Corey Dickerson pulled off one of the most remarkable feats in baseball this season.
The Tampa Bay Rays‘ designated hitter was voted by the fans to the American League starting lineup for the All-Star Game in Miami earlier this month. That achievement did not come easily.
The Rays are last in the major leagues in attendance, drawing an average of 15,955 fans a game. Furthermore, Tampa Bay has yet to appear on ESPN’s Sunday Night Baseball this season or any of FOX’s Saturday night regional telecasts.
Dickerson may get more exposure than, say, someone playing in the Pecos League… but not much.
Yet the fans have found out that Dickerson is having an outstanding season for a team that was 3 ½ games behind in the AL East race and 2 ½ games out of the second AL wild card entering their game Saturday afternoon against the New York Yankees at Yankee Stadium.
Dickerson, 28, was hitting .301/.344/.529 with 19 home runs in 98 games.
Dickerson admits he is “not a politician” and laments that few members of the national media seem to be taking the Rays seriously. Thus, he was pleasantly surprised that so many fans noticed him.
“For me and my family, to win the fan vote was even more special, even though it would have been special to just make the team in general,” Dickerson said. “Winning the fan vote showed how much the fans care, and how much it is a fan’s game. It feels like that hard work is appreciated, and I’m very thankful.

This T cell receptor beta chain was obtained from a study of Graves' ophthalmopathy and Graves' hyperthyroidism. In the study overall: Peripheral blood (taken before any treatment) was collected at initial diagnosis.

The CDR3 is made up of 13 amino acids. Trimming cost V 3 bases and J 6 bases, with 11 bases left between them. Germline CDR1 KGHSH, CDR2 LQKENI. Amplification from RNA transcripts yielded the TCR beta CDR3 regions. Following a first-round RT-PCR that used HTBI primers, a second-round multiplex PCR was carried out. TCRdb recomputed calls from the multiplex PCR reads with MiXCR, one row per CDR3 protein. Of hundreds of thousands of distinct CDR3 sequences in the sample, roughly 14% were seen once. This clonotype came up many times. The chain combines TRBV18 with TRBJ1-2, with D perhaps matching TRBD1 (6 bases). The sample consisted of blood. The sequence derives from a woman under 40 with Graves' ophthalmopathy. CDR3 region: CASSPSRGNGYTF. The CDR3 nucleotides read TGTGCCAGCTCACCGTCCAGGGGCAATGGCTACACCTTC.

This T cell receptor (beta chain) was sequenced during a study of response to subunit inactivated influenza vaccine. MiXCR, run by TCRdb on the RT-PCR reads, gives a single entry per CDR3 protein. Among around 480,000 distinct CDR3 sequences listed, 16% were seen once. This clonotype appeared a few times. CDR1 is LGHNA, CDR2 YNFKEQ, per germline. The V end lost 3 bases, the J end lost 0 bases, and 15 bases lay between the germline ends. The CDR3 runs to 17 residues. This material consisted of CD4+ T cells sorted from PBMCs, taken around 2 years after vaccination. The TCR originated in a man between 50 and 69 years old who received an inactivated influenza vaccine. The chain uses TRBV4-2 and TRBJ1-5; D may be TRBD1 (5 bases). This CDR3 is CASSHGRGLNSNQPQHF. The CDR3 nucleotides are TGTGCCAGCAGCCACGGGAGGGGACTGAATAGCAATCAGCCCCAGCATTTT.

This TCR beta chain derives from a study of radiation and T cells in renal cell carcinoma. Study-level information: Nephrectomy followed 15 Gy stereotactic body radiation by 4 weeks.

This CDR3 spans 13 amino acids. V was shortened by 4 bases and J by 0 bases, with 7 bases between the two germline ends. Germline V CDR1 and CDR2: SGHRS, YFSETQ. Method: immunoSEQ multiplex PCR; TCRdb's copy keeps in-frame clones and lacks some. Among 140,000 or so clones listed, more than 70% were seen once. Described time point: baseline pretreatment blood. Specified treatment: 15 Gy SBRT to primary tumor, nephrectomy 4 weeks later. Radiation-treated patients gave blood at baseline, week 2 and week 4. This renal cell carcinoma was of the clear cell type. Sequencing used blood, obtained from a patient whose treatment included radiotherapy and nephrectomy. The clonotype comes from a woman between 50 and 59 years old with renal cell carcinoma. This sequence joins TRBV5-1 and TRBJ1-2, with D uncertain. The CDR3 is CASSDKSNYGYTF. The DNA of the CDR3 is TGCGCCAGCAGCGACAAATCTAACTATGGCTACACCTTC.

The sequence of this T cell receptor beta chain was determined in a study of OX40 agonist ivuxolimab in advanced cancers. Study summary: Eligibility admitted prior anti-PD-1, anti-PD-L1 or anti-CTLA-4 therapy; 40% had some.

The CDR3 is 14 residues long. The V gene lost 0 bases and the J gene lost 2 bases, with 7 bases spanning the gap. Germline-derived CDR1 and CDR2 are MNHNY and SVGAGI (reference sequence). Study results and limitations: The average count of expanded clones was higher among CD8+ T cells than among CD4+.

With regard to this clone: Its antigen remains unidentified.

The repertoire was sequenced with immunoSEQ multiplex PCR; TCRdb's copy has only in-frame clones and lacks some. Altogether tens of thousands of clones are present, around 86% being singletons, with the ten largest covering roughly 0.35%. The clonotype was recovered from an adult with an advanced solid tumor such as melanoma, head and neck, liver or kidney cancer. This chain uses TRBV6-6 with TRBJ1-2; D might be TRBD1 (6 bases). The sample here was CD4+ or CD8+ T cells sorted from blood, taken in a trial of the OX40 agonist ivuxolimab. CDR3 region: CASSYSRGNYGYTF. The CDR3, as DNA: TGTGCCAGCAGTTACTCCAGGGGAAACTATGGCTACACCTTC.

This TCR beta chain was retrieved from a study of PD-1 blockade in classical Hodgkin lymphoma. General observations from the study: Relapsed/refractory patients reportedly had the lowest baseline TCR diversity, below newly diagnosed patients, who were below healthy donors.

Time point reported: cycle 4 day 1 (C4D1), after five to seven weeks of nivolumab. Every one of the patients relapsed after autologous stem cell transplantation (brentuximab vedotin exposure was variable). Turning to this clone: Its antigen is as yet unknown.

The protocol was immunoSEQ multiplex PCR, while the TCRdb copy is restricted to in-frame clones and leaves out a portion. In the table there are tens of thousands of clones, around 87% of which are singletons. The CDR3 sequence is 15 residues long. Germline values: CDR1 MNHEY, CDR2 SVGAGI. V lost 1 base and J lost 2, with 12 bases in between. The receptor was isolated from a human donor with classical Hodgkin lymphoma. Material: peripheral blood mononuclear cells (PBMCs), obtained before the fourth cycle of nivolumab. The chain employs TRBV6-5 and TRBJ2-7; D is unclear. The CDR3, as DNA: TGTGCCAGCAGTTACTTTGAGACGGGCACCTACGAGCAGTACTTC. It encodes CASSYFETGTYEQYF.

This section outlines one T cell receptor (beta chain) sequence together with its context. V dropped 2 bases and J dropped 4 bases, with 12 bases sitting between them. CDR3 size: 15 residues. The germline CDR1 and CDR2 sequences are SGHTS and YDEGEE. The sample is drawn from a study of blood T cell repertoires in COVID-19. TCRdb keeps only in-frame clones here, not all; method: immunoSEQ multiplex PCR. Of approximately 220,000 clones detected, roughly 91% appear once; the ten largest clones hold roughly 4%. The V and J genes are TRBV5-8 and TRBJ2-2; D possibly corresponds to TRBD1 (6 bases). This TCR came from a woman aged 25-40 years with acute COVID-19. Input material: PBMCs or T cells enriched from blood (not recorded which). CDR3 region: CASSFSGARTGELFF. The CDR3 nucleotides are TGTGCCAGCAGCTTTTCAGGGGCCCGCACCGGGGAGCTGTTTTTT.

“It’s one of the coolest moments I’ve had during my career. It was a weird feeling but you know you’re on that level, that you put up the numbers and you put up the work. Still, to have so many people acknowledge it by voting for you is surreal.”
Perhaps Dickerson drew notice because “less is more.” He lost 25 pounds over the winter and now weighs 200.
Dickerson, like so many others, found losing weight challenging — he jokes about being “addicted to sweets.” However, he cut back on desserts and other carbohydrates, and can still feel the difference two-thirds of the way into the season.
“I just feel better all-round,” Dickerson said. “My swing is quicker. I have better flexibility. My range of motion is better. I’m not a speedster but I feel like I’m moving better on the bases. I felt sluggish at the end of last season and thought it was time to do something about it.”
Dickerson has been anything but sluggish in 2017 while becoming the hitter the Rays thought they were acquiring from the Colorado Rockies during the 2015-16 offseason, in a trade for right-hander German Marquez and left-handed reliever Jake McGee.
While he didn’t have a bad season a year ago, hitting .245/.293/.469 with 24 home runs in 148 games, Dickerson knew he could do better.
He has responded with an All-Star season while splitting time between DH and left field for the Rays. Dickerson usually plays left against right-handed starting pitchers and is the DH versus left-handers.
Dickerson also became just the fourth player in the Rays’ 19-year history to be voted into the All-Star Game starting lineup, joining Jose Canseco, Evan Longoria and Carl Crawford.
“It’s good to see a deserving player get recognition, and that’s why everyone in our clubhouse was so thrilled when Corey got voted in,” Rays manager Kevin Cash said. “It’s nice people all around the country appreciate what Corey is doing this season. He’s having a great year.”